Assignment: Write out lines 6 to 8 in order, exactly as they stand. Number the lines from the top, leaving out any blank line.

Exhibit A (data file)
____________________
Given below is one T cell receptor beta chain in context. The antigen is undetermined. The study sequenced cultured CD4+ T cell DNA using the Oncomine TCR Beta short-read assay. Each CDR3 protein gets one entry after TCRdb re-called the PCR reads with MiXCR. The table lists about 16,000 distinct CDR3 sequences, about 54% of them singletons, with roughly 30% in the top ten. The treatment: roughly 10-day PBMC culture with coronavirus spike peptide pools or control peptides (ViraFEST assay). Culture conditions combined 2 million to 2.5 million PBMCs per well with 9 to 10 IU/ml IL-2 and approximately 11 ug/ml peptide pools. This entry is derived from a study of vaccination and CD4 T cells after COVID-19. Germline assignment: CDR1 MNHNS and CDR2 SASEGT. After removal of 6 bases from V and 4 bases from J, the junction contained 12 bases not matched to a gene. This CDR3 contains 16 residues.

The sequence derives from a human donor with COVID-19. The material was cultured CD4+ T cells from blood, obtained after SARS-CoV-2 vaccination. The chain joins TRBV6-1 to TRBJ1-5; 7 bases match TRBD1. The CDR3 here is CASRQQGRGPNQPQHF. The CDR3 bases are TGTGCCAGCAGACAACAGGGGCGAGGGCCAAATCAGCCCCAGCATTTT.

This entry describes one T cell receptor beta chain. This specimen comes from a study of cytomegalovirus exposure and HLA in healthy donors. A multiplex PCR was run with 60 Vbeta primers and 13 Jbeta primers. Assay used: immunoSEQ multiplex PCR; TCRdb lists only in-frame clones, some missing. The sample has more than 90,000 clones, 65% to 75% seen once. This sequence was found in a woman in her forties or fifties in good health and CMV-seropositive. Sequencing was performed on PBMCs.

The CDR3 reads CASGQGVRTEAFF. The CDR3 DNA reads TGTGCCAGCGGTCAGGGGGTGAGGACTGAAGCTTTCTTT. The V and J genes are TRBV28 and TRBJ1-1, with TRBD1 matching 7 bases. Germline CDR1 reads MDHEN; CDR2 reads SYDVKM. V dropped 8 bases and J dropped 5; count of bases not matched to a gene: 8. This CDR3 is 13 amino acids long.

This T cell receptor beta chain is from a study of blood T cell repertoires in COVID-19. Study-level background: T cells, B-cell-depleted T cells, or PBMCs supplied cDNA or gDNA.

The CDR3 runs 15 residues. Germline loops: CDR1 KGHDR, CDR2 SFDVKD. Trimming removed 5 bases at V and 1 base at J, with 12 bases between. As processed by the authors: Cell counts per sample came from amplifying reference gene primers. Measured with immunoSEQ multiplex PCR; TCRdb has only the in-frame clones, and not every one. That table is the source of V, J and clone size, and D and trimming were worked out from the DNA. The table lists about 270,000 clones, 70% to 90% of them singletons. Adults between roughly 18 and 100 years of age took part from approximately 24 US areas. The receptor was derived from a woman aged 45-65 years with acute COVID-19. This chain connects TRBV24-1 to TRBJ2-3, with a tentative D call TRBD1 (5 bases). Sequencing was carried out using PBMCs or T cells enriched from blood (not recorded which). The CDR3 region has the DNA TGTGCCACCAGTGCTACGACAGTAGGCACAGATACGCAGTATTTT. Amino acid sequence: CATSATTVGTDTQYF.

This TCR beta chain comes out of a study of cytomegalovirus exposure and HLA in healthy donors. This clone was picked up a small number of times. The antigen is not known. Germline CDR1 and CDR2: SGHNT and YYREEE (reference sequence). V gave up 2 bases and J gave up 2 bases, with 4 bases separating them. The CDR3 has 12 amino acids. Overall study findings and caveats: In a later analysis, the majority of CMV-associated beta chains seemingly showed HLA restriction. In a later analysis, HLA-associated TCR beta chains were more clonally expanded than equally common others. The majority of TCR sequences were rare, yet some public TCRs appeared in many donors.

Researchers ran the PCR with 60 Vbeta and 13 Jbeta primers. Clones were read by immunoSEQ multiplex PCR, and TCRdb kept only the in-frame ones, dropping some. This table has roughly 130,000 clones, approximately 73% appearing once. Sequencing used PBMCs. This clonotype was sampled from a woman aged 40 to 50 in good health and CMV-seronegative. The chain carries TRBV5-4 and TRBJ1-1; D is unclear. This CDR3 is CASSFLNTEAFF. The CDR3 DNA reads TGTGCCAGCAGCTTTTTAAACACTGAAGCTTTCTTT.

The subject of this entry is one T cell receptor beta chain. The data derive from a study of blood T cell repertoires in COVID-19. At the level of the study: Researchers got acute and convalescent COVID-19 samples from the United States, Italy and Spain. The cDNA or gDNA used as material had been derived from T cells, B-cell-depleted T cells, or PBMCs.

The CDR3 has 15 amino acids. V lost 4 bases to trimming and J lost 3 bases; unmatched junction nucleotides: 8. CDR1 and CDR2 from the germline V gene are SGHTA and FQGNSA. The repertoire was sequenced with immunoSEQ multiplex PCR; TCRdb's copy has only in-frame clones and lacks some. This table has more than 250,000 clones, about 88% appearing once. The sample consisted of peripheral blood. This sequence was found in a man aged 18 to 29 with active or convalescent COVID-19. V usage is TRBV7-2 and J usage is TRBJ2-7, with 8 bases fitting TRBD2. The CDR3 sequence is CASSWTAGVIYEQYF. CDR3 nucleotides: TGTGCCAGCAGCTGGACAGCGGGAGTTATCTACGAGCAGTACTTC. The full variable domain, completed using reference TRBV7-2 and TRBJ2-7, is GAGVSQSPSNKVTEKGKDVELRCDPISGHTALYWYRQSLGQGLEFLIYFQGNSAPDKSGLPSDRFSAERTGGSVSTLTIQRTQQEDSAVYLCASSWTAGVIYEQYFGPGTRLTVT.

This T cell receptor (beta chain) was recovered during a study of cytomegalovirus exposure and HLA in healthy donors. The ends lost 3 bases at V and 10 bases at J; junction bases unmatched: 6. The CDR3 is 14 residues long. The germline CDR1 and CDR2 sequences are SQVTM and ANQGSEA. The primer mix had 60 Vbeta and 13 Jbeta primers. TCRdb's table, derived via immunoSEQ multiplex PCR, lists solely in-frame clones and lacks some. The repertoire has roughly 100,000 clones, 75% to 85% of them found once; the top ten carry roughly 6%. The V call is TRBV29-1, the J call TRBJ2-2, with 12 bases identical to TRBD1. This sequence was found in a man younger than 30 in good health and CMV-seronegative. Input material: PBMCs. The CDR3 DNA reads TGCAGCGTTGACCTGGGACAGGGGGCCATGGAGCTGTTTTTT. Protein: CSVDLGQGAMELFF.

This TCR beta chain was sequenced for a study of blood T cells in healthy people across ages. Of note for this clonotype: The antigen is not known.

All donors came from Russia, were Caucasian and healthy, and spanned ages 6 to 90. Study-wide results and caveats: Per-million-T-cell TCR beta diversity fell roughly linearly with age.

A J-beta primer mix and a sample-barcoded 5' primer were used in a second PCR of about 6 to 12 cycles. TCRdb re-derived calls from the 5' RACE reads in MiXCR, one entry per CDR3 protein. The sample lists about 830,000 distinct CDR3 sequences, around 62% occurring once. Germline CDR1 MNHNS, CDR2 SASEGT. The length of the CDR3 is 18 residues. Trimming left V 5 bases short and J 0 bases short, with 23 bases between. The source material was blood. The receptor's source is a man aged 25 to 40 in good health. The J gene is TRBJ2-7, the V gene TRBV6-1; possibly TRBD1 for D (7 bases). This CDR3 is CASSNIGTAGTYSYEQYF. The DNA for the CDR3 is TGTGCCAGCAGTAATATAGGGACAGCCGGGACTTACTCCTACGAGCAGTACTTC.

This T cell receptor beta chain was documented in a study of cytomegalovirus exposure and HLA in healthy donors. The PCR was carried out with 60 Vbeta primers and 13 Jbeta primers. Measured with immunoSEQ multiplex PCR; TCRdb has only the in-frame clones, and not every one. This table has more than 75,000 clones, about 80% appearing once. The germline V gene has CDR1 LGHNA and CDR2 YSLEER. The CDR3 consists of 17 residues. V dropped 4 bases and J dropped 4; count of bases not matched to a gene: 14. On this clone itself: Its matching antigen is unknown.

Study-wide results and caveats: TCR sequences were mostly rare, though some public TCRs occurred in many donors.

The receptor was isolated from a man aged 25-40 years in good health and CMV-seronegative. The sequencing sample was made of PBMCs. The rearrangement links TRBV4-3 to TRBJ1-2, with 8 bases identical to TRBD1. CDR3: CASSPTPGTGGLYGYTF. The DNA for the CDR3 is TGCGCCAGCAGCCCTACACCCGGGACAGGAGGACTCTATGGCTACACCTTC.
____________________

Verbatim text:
The CDR3 runs 15 residues. Germline loops: CDR1 KGHDR, CDR2 SFDVKD. Trimming removed 5 bases at V and 1 base at J, with 12 bases between. As processed by the authors: Cell counts per sample came from amplifying reference gene primers. Measured with immunoSEQ multiplex PCR; TCRdb has only the in-frame clones, and not every one. That table is the source of V, J and clone size, and D and trimming were worked out from the DNA. The table lists about 270,000 clones, 70% to 90% of them singletons. Adults between roughly 18 and 100 years of age took part from approximately 24 US areas. The receptor was derived from a woman aged 45-65 years with acute COVID-19. This chain connects TRBV24-1 to TRBJ2-3, with a tentative D call TRBD1 (5 bases). Sequencing was carried out using PBMCs or T cells enriched from blood (not recorded which). The CDR3 region has the DNA TGTGCCACCAGTGCTACGACAGTAGGCACAGATACGCAGTATTTT. Amino acid sequence: CATSATTVGTDTQYF.

This TCR beta chain comes out of a study of cytomegalovirus exposure and HLA in healthy donors. This clone was picked up a small number of times. The antigen is not known. Germline CDR1 and CDR2: SGHNT and YYREEE (reference sequence). V gave up 2 bases and J gave up 2 bases, with 4 bases separating them. The CDR3 has 12 amino acids. Overall study findings and caveats: In a later analysis, the majority of CMV-associated beta chains seemingly showed HLA restriction. In a later analysis, HLA-associated TCR beta chains were more clonally expanded than equally common others. The majority of TCR sequences were rare, yet some public TCRs appeared in many donors.

Researchers ran the PCR with 60 Vbeta and 13 Jbeta primers. Clones were read by immunoSEQ multiplex PCR, and TCRdb kept only the in-frame ones, dropping some. This table has roughly 130,000 clones, approximately 73% appearing once. Sequencing used PBMCs. This clonotype was sampled from a woman aged 40 to 50 in good health and CMV-seronegative. The chain carries TRBV5-4 and TRBJ1-1; D is unclear. This CDR3 is CASSFLNTEAFF. The CDR3 DNA reads TGTGCCAGCAGCTTTTTAAACACTGAAGCTTTCTTT.